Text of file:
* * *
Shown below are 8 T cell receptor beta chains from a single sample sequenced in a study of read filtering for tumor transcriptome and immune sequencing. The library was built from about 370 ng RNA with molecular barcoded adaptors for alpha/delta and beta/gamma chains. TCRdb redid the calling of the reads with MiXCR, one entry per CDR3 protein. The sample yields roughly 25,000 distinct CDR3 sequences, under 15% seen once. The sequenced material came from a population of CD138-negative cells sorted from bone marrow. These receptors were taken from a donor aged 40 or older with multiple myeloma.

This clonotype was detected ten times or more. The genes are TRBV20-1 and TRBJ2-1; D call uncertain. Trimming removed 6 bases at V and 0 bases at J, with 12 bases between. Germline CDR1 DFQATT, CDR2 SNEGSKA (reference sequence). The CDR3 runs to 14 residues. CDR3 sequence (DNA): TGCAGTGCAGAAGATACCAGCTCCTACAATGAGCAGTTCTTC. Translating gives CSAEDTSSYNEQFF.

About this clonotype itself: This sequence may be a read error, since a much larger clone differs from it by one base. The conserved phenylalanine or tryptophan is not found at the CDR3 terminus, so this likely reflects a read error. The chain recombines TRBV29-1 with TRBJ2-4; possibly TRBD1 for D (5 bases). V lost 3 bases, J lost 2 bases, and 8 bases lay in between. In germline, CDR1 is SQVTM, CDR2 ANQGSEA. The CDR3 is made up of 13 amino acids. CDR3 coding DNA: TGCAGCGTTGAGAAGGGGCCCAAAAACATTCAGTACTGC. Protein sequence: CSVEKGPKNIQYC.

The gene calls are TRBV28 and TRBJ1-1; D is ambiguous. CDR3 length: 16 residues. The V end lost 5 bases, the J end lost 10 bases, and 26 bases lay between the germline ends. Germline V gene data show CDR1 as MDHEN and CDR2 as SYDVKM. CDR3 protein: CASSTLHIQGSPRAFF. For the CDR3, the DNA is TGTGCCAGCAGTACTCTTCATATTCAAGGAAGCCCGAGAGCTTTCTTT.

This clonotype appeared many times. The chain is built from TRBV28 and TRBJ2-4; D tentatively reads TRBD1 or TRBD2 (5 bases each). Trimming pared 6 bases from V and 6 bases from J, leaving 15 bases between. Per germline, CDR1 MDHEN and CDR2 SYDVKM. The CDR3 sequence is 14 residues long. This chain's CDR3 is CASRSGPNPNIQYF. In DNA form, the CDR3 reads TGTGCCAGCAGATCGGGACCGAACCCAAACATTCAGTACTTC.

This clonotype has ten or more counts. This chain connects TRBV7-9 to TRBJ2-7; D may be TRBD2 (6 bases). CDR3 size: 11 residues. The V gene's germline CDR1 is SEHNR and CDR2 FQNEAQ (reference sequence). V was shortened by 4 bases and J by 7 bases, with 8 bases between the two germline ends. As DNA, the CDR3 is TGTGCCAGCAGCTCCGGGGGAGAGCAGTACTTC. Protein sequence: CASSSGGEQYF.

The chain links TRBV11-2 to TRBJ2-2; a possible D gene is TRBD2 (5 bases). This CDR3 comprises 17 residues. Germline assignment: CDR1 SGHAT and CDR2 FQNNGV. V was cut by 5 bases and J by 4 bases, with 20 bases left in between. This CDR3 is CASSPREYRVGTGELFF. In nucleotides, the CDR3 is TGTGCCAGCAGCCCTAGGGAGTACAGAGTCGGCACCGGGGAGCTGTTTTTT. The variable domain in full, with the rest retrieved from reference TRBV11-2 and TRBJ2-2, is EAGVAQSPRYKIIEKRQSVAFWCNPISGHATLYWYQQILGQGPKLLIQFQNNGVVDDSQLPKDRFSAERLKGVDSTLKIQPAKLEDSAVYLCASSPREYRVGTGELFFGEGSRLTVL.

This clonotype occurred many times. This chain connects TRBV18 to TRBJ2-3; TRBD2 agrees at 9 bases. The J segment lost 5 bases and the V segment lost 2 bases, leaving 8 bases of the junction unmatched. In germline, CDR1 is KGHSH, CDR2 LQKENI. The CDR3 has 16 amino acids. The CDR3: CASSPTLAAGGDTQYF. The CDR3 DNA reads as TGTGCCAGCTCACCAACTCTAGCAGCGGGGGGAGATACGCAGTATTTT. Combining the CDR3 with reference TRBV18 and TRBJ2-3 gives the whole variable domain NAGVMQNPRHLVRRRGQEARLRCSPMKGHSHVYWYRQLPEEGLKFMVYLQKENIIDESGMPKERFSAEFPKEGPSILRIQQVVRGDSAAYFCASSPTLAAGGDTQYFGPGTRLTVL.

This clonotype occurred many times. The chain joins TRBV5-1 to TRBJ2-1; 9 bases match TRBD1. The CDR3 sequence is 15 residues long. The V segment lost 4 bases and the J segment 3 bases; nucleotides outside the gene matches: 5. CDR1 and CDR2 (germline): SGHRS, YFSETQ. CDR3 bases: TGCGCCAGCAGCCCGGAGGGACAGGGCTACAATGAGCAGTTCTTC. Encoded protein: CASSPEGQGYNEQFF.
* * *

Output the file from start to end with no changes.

Shown below are 8 T cell receptor beta chains from a single sample sequenced in a study of read filtering for tumor transcriptome and immune sequencing. The library was built from about 370 ng RNA with molecular barcoded adaptors for alpha/delta and beta/gamma chains. TCRdb redid the calling of the reads with MiXCR, one entry per CDR3 protein. The sample yields roughly 25,000 distinct CDR3 sequences, under 15% seen once. The sequenced material came from a population of CD138-negative cells sorted from bone marrow. These receptors were taken from a donor aged 40 or older with multiple myeloma.

This clonotype was detected ten times or more. The genes are TRBV20-1 and TRBJ2-1; D call uncertain. Trimming removed 6 bases at V and 0 bases at J, with 12 bases between. Germline CDR1 DFQATT, CDR2 SNEGSKA (reference sequence). The CDR3 runs to 14 residues. CDR3 sequence (DNA): TGCAGTGCAGAAGATACCAGCTCCTACAATGAGCAGTTCTTC. Translating gives CSAEDTSSYNEQFF.

About this clonotype itself: This sequence may be a read error, since a much larger clone differs from it by one base. The conserved phenylalanine or tryptophan is not found at the CDR3 terminus, so this likely reflects a read error. The chain recombines TRBV29-1 with TRBJ2-4; possibly TRBD1 for D (5 bases). V lost 3 bases, J lost 2 bases, and 8 bases lay in between. In germline, CDR1 is SQVTM, CDR2 ANQGSEA. The CDR3 is made up of 13 amino acids. CDR3 coding DNA: TGCAGCGTTGAGAAGGGGCCCAAAAACATTCAGTACTGC. Protein sequence: CSVEKGPKNIQYC.

The gene calls are TRBV28 and TRBJ1-1; D is ambiguous. CDR3 length: 16 residues. The V end lost 5 bases, the J end lost 10 bases, and 26 bases lay between the germline ends. Germline V gene data show CDR1 as MDHEN and CDR2 as SYDVKM. CDR3 protein: CASSTLHIQGSPRAFF. For the CDR3, the DNA is TGTGCCAGCAGTACTCTTCATATTCAAGGAAGCCCGAGAGCTTTCTTT.

This clonotype appeared many times. The chain is built from TRBV28 and TRBJ2-4; D tentatively reads TRBD1 or TRBD2 (5 bases each). Trimming pared 6 bases from V and 6 bases from J, leaving 15 bases between. Per germline, CDR1 MDHEN and CDR2 SYDVKM. The CDR3 sequence is 14 residues long. This chain's CDR3 is CASRSGPNPNIQYF. In DNA form, the CDR3 reads TGTGCCAGCAGATCGGGACCGAACCCAAACATTCAGTACTTC.

This clonotype has ten or more counts. This chain connects TRBV7-9 to TRBJ2-7; D may be TRBD2 (6 bases). CDR3 size: 11 residues. The V gene's germline CDR1 is SEHNR and CDR2 FQNEAQ (reference sequence). V was shortened by 4 bases and J by 7 bases, with 8 bases between the two germline ends. As DNA, the CDR3 is TGTGCCAGCAGCTCCGGGGGAGAGCAGTACTTC. Protein sequence: CASSSGGEQYF.

The chain links TRBV11-2 to TRBJ2-2; a possible D gene is TRBD2 (5 bases). This CDR3 comprises 17 residues. Germline assignment: CDR1 SGHAT and CDR2 FQNNGV. V was cut by 5 bases and J by 4 bases, with 20 bases left in between. This CDR3 is CASSPREYRVGTGELFF. In nucleotides, the CDR3 is TGTGCCAGCAGCCCTAGGGAGTACAGAGTCGGCACCGGGGAGCTGTTTTTT. The variable domain in full, with the rest retrieved from reference TRBV11-2 and TRBJ2-2, is EAGVAQSPRYKIIEKRQSVAFWCNPISGHATLYWYQQILGQGPKLLIQFQNNGVVDDSQLPKDRFSAERLKGVDSTLKIQPAKLEDSAVYLCASSPREYRVGTGELFFGEGSRLTVL.

This clonotype occurred many times. This chain connects TRBV18 to TRBJ2-3; TRBD2 agrees at 9 bases. The J segment lost 5 bases and the V segment lost 2 bases, leaving 8 bases of the junction unmatched. In germline, CDR1 is KGHSH, CDR2 LQKENI. The CDR3 has 16 amino acids. The CDR3: CASSPTLAAGGDTQYF. The CDR3 DNA reads as TGTGCCAGCTCACCAACTCTAGCAGCGGGGGGAGATACGCAGTATTTT. Combining the CDR3 with reference TRBV18 and TRBJ2-3 gives the whole variable domain NAGVMQNPRHLVRRRGQEARLRCSPMKGHSHVYWYRQLPEEGLKFMVYLQKENIIDESGMPKERFSAEFPKEGPSILRIQQVVRGDSAAYFCASSPTLAAGGDTQYFGPGTRLTVL.

This clonotype occurred many times. The chain joins TRBV5-1 to TRBJ2-1; 9 bases match TRBD1. The CDR3 sequence is 15 residues long. The V segment lost 4 bases and the J segment 3 bases; nucleotides outside the gene matches: 5. CDR1 and CDR2 (germline): SGHRS, YFSETQ. CDR3 bases: TGCGCCAGCAGCCCGGAGGGACAGGGCTACAATGAGCAGTTCTTC. Encoded protein: CASSPEGQGYNEQFF.